AARP ranks Oklahoma low in quality of care, other key categories

Several important indicators gauging the quality of care in Oklahoma’s nursing homes rank near or at the bottom in the U.S., according to a recent report released by the AARP Public Policy Institute, according to Tulsa World.

The report may serve as an alarm bell for policymakers to address a burgeoning issue, given it indicates the state’s number of residents at least 85 years old is expected to grow to 95,000 by 2030. That would be a 38 percent increase from 69,000 in 2015 of a population that may need nursing home care in a poorly rated system.

“As the report indicates, our nursing home industry is failing to provide basic levels of care,” Joe Ann Vermillion, AARP Oklahoma state president, said in a statement. “Without immediate reforms, our state’s most frail and vulnerable will continue to fall victim to this crisis.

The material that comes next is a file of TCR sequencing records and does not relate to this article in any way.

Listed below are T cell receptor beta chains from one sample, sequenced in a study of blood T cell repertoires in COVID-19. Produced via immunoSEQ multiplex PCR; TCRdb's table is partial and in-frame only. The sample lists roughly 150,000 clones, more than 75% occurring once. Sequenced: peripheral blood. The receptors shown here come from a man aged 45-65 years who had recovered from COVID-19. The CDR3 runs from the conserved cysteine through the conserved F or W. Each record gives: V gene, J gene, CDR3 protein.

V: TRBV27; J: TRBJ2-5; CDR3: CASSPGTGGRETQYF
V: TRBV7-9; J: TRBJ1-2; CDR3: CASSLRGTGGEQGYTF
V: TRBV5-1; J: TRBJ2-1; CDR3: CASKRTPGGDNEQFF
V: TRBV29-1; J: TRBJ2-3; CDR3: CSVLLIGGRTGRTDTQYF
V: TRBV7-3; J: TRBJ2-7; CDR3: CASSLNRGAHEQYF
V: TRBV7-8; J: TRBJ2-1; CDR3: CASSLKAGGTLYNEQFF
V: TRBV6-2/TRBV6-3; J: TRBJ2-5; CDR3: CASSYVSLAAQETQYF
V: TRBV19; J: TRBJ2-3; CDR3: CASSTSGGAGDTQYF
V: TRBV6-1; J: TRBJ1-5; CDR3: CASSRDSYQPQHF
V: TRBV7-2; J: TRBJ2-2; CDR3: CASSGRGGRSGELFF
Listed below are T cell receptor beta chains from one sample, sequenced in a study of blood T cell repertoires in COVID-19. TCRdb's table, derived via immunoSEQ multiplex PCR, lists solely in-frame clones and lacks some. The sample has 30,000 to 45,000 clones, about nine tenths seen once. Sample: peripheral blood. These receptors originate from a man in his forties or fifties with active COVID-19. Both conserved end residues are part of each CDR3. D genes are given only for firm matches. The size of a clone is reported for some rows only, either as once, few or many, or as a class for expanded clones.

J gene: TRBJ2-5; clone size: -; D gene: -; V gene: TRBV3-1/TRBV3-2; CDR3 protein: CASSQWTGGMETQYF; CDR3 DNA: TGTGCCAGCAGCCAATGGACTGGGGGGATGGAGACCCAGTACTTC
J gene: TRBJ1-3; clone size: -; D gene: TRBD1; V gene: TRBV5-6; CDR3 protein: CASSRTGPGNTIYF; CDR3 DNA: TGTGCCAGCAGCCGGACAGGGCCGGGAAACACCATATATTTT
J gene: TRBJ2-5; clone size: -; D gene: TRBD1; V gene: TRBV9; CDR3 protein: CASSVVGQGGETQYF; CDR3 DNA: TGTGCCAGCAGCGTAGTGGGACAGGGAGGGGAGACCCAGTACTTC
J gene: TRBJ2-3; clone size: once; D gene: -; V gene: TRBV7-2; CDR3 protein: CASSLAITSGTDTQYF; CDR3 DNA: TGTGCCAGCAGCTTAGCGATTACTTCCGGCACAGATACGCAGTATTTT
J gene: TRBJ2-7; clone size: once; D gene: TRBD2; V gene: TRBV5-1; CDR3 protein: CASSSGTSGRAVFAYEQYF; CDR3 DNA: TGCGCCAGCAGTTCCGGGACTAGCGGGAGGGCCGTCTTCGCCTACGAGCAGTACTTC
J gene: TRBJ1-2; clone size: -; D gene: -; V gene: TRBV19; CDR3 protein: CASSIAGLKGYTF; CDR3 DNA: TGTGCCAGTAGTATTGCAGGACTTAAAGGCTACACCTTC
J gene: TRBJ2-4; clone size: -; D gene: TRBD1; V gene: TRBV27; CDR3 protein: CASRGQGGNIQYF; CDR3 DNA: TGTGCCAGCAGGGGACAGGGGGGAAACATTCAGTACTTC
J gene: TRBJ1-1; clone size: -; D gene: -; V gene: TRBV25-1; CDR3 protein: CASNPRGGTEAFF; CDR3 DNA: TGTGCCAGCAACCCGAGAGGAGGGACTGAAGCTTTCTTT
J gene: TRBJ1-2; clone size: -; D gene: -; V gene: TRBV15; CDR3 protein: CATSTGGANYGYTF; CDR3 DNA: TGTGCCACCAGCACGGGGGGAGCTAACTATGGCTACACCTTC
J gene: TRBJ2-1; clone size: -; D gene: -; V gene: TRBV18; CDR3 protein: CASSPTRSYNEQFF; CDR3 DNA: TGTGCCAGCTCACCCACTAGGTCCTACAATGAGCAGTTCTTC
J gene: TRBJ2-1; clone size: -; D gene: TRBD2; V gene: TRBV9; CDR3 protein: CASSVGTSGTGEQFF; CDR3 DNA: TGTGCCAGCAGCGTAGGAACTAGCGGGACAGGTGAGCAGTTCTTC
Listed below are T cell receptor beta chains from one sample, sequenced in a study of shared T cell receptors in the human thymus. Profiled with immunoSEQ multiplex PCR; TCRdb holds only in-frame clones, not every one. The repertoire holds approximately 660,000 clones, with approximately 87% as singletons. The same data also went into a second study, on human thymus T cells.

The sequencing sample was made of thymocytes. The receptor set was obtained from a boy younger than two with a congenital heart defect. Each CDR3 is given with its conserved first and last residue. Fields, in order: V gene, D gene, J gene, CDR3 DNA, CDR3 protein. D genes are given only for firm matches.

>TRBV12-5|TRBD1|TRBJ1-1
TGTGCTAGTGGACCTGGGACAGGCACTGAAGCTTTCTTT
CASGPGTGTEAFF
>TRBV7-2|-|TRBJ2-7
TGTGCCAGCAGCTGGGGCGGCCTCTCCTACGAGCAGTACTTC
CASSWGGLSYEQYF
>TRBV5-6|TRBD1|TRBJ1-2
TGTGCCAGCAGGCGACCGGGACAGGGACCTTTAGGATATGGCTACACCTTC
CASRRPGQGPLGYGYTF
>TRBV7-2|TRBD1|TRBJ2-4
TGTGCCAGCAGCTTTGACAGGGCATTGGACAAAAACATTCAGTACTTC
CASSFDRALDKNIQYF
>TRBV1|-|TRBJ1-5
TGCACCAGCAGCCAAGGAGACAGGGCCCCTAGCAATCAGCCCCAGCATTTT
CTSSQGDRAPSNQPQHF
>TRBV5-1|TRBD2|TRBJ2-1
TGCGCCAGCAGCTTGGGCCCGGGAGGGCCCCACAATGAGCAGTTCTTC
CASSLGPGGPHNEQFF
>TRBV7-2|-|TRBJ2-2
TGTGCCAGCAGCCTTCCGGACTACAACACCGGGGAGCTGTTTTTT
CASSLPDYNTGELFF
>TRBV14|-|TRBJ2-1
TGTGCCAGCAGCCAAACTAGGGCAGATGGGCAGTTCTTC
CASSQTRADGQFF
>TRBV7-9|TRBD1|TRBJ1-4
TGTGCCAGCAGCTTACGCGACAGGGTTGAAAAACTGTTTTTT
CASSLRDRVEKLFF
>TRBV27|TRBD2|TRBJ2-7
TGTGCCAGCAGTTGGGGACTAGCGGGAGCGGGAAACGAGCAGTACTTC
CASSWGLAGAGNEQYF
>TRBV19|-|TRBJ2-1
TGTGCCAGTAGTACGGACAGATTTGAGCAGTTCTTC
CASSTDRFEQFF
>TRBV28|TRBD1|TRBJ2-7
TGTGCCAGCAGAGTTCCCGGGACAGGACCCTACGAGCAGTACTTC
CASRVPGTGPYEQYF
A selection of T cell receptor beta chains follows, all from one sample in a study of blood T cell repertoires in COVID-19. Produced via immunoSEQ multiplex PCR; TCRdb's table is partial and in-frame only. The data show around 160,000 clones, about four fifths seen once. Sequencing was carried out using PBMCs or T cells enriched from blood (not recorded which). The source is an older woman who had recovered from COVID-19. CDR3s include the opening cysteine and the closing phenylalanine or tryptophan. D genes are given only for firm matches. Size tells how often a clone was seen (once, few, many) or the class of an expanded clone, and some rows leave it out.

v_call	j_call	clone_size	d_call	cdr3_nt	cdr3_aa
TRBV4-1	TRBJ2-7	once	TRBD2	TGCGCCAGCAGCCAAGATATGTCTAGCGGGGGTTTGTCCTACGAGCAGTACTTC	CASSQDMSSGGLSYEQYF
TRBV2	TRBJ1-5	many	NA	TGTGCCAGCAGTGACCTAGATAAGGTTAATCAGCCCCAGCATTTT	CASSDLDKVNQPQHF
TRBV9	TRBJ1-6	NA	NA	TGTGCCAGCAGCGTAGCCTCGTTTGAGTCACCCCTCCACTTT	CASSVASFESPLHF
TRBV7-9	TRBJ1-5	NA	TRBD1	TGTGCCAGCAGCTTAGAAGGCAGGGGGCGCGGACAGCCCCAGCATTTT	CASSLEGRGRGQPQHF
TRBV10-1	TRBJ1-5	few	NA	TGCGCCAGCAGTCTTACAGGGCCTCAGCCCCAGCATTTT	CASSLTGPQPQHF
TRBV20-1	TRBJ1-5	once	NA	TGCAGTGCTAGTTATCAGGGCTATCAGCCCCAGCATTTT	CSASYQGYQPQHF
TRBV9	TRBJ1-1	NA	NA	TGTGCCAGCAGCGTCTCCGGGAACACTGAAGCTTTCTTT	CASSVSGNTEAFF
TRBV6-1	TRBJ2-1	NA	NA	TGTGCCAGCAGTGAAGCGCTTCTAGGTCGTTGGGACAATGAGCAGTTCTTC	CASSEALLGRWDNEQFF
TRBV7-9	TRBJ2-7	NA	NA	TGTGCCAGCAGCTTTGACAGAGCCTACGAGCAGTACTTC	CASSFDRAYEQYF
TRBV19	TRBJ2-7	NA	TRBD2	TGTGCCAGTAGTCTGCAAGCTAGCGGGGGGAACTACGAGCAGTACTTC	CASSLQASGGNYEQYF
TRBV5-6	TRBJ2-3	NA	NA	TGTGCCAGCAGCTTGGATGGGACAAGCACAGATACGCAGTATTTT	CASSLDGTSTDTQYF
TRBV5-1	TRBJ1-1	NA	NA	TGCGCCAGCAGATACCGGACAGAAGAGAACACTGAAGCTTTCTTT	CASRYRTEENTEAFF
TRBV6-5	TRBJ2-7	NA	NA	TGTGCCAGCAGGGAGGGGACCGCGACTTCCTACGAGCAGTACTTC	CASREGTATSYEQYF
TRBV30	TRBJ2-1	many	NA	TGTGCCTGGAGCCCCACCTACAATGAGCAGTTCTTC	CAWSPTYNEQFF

According to the AARP report, Oklahoma ranks:

  • Lowest in the hours of care provided by registered nurses per resident per day;
  • Highest in the use of antipsychotic medications in long-stay patients without a psychiatric diagnosis;
  • Highest in the use of antipsychotic medications in long-stay patients;
  • Second in rate of high-risk residents with pressure sores, which can lead to dangerous infections;
  • Fourth in the percentage of long-stay residents with a hospital admission;
  • Second in percentage of nursing facility residents with low-care needs — patients that could be better served with alternative and less costly services.

Read the full story at Tulsa World.

Topics: Leadership , Rehabilitation , Uncategorized